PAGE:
Wednesday, May 05, 2004

Us Education Suffers in Waste of Iraq War

Most of what I'm reading/hearing/seeing is just leaving me sick/disgusted/tired (plus its the end of the semester), but I couldn't let this report slip by, I first saw a link to it at Thoughts on the Eve of the Apocalypse

"US education suffers in waste of Iraq war"
By Derrick Z. Jackson
Boston Globe


Congress has so far authorized $166 billion for the wars in Iraq and Afghanistan. The aimless mission in Iraq is gobbling up the vast majority of resources, with 135,000 American troops there compared with the 14,000 in Afghanistan, where we still are looking for Sept. 11 mastermind Osama bin Laden. Things are going so badly that even Bush's fellow Republicans admit that astronomical financial sums are needed for the Iraq operation. Republican Senator Chuck Hagel of Nebraska said recently, "Every ground squirrel in this country knows that it's going to be $50 to $75 billion in additional money required to sustain us in Iraq for this year."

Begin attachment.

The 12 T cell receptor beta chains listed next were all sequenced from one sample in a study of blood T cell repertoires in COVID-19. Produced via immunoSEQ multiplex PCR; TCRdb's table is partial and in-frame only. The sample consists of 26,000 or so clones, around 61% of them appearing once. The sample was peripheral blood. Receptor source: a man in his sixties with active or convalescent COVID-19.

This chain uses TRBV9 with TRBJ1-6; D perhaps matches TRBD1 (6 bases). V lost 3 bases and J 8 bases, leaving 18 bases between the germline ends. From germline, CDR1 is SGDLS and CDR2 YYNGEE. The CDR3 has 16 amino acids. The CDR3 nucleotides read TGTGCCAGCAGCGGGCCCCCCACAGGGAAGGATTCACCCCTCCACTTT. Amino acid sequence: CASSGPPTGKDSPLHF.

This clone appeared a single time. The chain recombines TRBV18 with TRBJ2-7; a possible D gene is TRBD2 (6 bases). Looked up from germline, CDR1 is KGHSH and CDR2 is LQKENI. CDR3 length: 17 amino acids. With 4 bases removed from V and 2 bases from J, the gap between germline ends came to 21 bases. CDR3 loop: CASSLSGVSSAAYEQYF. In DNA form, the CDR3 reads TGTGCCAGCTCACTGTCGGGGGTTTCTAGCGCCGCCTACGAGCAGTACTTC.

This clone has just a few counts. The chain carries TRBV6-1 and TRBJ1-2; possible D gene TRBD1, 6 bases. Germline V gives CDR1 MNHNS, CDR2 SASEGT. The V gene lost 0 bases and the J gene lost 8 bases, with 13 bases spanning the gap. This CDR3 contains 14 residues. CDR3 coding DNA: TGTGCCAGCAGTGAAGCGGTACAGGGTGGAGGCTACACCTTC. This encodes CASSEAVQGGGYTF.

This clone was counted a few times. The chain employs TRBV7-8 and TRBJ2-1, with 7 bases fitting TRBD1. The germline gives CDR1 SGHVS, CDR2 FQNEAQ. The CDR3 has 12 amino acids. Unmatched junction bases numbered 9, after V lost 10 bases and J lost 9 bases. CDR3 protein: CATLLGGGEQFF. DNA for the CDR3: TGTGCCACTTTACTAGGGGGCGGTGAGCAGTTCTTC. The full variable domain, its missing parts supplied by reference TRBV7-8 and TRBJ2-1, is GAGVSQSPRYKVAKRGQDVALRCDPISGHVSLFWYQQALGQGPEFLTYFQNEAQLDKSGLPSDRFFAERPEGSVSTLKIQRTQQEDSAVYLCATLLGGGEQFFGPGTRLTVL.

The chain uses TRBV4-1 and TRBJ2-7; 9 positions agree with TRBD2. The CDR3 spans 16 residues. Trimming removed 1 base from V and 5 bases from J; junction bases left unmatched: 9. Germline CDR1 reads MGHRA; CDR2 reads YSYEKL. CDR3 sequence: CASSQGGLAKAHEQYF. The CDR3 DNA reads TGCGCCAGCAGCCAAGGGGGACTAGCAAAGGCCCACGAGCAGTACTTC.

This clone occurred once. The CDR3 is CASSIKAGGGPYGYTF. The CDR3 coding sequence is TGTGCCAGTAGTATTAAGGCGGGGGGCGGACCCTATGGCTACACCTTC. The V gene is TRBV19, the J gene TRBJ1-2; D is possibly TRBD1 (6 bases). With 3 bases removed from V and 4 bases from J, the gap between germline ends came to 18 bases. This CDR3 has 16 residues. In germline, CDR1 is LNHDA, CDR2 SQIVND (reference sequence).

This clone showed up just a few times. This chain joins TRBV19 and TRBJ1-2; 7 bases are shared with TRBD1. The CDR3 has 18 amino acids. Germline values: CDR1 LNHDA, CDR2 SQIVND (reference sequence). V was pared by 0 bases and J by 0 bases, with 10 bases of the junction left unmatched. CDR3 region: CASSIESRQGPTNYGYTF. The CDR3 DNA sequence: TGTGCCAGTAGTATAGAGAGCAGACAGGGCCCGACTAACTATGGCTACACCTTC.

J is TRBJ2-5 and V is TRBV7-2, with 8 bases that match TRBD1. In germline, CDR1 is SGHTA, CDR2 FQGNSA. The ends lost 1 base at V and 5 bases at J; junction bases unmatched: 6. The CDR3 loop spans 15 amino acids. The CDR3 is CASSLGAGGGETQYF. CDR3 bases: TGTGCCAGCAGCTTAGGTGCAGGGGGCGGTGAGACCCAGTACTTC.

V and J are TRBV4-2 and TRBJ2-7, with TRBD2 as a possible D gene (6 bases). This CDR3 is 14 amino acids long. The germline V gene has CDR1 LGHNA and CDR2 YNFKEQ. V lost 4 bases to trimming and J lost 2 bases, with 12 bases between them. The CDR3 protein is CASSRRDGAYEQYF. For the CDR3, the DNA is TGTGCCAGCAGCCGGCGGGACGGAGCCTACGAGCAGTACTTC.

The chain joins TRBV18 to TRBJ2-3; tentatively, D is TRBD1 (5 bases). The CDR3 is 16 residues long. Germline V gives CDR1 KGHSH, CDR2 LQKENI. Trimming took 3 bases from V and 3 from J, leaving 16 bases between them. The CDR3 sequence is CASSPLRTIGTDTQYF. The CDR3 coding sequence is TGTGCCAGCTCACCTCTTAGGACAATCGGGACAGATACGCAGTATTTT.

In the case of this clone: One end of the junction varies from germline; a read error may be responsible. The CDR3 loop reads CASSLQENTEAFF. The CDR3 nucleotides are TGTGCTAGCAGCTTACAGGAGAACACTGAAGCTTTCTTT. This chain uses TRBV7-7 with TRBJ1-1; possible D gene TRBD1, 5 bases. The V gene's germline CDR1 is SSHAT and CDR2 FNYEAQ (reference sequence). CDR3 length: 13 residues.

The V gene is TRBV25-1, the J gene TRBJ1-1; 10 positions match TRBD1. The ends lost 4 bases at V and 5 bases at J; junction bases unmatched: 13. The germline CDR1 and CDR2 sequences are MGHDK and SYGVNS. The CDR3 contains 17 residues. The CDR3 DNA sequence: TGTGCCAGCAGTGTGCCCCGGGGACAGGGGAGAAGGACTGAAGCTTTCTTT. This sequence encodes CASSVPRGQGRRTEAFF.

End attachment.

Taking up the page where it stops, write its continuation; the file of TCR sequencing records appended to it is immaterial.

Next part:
The cost of Iraq -- $4.7 billion a month, according to the Pentagon -- already almost matches the $5 billion a month average spent on Vietnam in today's dollars. If Bush gets another $75 billion this year, he would close in on the halfway point of Vietnam spending in just a year and a half.

The diversion of resources and the obvious loss of opportunity for America's public school children is almost incalculable. Assuming even the conservative guess by Hagel of $50 billion in additional funds, that would make $216 billion in war appropriations. That sum is:

Nearly four times the budget of the Education Department.

Nearly double what the General Accounting Office said in the mid-1990s was needed to repair the nation's schools.

24 times what it would cost to fully fund the congressional appropriation for No Child Left Behind.

43 times what it would cost to enroll the remaining 40 percent of eligible preschoolers still not in Head Start.

848 times the cost of the Even Start family literacy program, which Bush proposed to kill.

1,800 times the appropriation for the national math-science partnership between high schools and colleges, which Bush proposed to kill.

6,352 times the cost of a program to help pay secondary school counselors, which Bush proposed to kill.

12,000 times the cost of a national writing project, which Bush proposed to kill.

19,600 times the cost of a program to support "gifted and talented" students, which Bush proposed to kill.

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